Published by Atheneum Books for Young Readers on 8 April 2014
Source: ARC from friend
Listen — Travis Coates was alive once and then he wasn’t.
Now he’s alive again.
Simple as that.
The in between part is still a little fuzzy, but he can tell you that, at some point or another, his head got chopped off and shoved into a freezer in Denver, Colorado. Five years later, it was reattached to some other guy’s body, and well, here he is. Despite all logic, he’s still 16 and everything and everyone around him has changed. That includes his bedroom, his parents, his best friend, and his girlfriend. Or maybe she’s not his girlfriend anymore? That’s a bit fuzzy too.
Looks like if the new Travis and the old Travis are ever going to find a way to exist together, then there are going to be a few more scars.
Oh well, you only live twice.
There were a lot of things I really enjoyed about Noggin. The premise is weird, but, for me, believable. Travis wakes up five years in the future, but, for him, it seems like no time has passed. All the weirdness felt authentic. That is the way it feels when you come back home after you’ve been away, like you don’t fit into your old life anymore. It is something that I think a lot of readers can relate to, even if they never miss five years while frozen. It also allowed for some thoughtful discussion on what it means to grow up and get over the past.
I loved most of the characters, especially Travis’s parents, who had dealt with their grief, only to learn that Travis would return. It was moving to watch not only Travis, but also the people in his life, deal with his return. It is a complicated situation and Whaley does complicated, realistic relationships very well. However, it took so long for Travis to realize what was going on with his parents that it felt like he never dealt with it.
Not dealing with things is something Travis is great at. Most of the book seemed to focus on Travis’s obsession with his ex-girlfriend, Cate. It’s been five years and she is older and engaged. Travis tries to rekindle their romance, only to be rejected. He tries again and again, even though Cate tells him that she loves her fiance, even though she consistently rejects him, even though everyone in his life cautions him against it. It felt like too much even for a desperate 16 year old. It was painful to read about, but more than that, it wasn’t interesting. I just felt like the same thing was happening over and over again. The end View Spoiler » left it at a point where Travis tells Cate he will never stop pursuing her. Maybe I’m just the wrong person for an open ending, but it made me question why I read the book in the first place since Travis didn’t change and had begun to bore me by that point. « Hide Spoiler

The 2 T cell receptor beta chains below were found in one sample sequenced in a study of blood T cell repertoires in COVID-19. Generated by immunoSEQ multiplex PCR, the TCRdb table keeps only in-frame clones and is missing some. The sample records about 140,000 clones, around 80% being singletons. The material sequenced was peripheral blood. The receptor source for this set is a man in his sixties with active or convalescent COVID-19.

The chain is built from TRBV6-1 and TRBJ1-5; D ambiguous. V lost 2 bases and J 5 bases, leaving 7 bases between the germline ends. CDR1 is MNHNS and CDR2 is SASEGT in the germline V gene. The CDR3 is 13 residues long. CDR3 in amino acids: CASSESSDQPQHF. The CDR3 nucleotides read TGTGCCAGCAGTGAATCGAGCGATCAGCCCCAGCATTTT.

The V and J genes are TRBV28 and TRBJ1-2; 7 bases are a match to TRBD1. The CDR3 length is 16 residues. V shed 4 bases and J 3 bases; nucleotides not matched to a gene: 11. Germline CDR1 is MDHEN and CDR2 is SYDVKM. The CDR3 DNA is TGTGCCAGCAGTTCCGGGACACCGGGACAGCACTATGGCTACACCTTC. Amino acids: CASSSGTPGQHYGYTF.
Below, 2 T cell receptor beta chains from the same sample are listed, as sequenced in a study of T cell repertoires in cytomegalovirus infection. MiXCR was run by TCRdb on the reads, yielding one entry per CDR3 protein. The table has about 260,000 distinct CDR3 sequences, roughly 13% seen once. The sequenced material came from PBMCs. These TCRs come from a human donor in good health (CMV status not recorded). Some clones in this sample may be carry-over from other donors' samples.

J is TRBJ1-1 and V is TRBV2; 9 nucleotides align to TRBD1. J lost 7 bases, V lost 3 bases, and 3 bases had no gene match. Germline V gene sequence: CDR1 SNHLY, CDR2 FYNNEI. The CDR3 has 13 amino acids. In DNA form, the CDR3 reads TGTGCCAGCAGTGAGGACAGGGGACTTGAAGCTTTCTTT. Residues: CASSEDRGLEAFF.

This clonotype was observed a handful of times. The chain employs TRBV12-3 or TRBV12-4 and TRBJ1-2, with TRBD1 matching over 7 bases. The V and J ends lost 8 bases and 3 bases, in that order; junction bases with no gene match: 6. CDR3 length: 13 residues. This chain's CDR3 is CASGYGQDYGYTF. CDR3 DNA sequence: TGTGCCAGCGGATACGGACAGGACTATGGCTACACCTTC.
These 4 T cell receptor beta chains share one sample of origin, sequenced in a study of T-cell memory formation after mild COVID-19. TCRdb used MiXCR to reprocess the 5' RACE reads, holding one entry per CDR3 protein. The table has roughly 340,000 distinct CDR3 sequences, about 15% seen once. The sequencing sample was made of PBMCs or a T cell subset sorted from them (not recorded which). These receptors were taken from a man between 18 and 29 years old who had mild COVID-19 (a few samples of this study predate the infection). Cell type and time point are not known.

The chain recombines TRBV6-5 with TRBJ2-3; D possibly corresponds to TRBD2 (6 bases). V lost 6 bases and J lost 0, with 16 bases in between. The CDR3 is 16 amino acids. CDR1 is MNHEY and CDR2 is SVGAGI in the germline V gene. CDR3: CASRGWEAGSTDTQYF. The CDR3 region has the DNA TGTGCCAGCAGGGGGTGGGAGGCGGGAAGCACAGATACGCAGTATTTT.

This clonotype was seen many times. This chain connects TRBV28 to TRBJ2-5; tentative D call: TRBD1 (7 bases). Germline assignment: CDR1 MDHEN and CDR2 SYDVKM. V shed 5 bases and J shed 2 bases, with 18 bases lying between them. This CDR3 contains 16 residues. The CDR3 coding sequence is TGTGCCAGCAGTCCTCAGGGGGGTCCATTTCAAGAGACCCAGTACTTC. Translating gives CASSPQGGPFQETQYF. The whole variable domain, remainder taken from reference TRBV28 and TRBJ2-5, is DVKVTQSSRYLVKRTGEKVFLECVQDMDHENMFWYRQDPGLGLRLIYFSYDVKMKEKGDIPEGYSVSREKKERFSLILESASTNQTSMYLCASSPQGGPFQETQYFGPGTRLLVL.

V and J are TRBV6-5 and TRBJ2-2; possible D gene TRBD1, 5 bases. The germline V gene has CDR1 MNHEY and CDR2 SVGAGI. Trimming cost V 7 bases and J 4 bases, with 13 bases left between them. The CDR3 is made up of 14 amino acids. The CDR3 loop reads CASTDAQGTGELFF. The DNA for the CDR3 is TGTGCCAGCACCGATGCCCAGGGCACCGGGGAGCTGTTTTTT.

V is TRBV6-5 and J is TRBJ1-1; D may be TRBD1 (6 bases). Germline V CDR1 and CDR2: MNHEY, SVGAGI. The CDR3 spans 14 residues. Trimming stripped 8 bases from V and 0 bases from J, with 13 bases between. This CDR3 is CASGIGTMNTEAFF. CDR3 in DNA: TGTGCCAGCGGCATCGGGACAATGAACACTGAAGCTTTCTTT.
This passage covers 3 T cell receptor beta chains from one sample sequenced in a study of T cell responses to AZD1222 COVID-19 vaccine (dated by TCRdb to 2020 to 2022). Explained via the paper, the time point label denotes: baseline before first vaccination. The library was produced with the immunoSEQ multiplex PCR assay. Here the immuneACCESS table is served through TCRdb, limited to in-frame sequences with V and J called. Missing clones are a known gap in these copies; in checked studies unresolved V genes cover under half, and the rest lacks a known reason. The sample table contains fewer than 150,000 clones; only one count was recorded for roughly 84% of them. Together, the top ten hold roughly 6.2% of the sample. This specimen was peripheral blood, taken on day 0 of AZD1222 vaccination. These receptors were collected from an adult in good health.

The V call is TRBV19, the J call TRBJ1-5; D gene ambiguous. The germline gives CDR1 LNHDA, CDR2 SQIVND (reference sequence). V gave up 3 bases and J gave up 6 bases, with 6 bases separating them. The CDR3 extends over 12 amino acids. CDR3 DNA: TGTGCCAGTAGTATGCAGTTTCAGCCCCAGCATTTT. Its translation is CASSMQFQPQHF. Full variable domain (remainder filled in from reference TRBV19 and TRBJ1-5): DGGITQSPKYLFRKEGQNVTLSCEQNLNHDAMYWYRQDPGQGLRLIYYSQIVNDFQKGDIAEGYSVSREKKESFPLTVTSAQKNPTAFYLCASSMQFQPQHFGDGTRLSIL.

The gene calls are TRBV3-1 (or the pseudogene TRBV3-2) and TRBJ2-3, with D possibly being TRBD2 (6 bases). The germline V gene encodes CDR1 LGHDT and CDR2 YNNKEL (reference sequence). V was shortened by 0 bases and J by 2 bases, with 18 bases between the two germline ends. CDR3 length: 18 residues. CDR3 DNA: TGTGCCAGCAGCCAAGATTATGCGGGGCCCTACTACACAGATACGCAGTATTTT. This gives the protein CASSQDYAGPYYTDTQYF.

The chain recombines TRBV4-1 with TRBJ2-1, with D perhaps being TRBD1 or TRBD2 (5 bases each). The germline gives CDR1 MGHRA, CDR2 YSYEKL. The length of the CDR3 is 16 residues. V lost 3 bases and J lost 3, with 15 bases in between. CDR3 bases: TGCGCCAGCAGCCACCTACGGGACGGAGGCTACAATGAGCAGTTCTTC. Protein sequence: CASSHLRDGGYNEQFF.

Favorite moments: Travis finds an urn full of his ashes in a closet–heartbreaking and hilarious at the same time. Also, any scene with Hatton, Travis’s new, post-frozen friend. This kid was funny and awkward and I’m glad Travis became friends with him. To give you an idea, when Travis first returns to school, Hatton tries to start a chant of Noggin that doesn’t catch on (awkward) but that Travis appreciates because it annoys his least favorite teacher.
WTF moment: At one point, Travis freaks out and his ex, who is not a doctor, tells him he just had a panic attack, and then it is never mentioned again. It just felt weird and out of place and it bugged me that it wasn’t addressed because it is a big deal to have panic attacks. Plus, because it was never dealt with, it added to my overall feeling that there was no story arc or growth.
Overall: A unique premise that will make you think about what it means to grow up and move on. For me, I couldn’t love it because the story grew repetitive and the ending left me frustrated.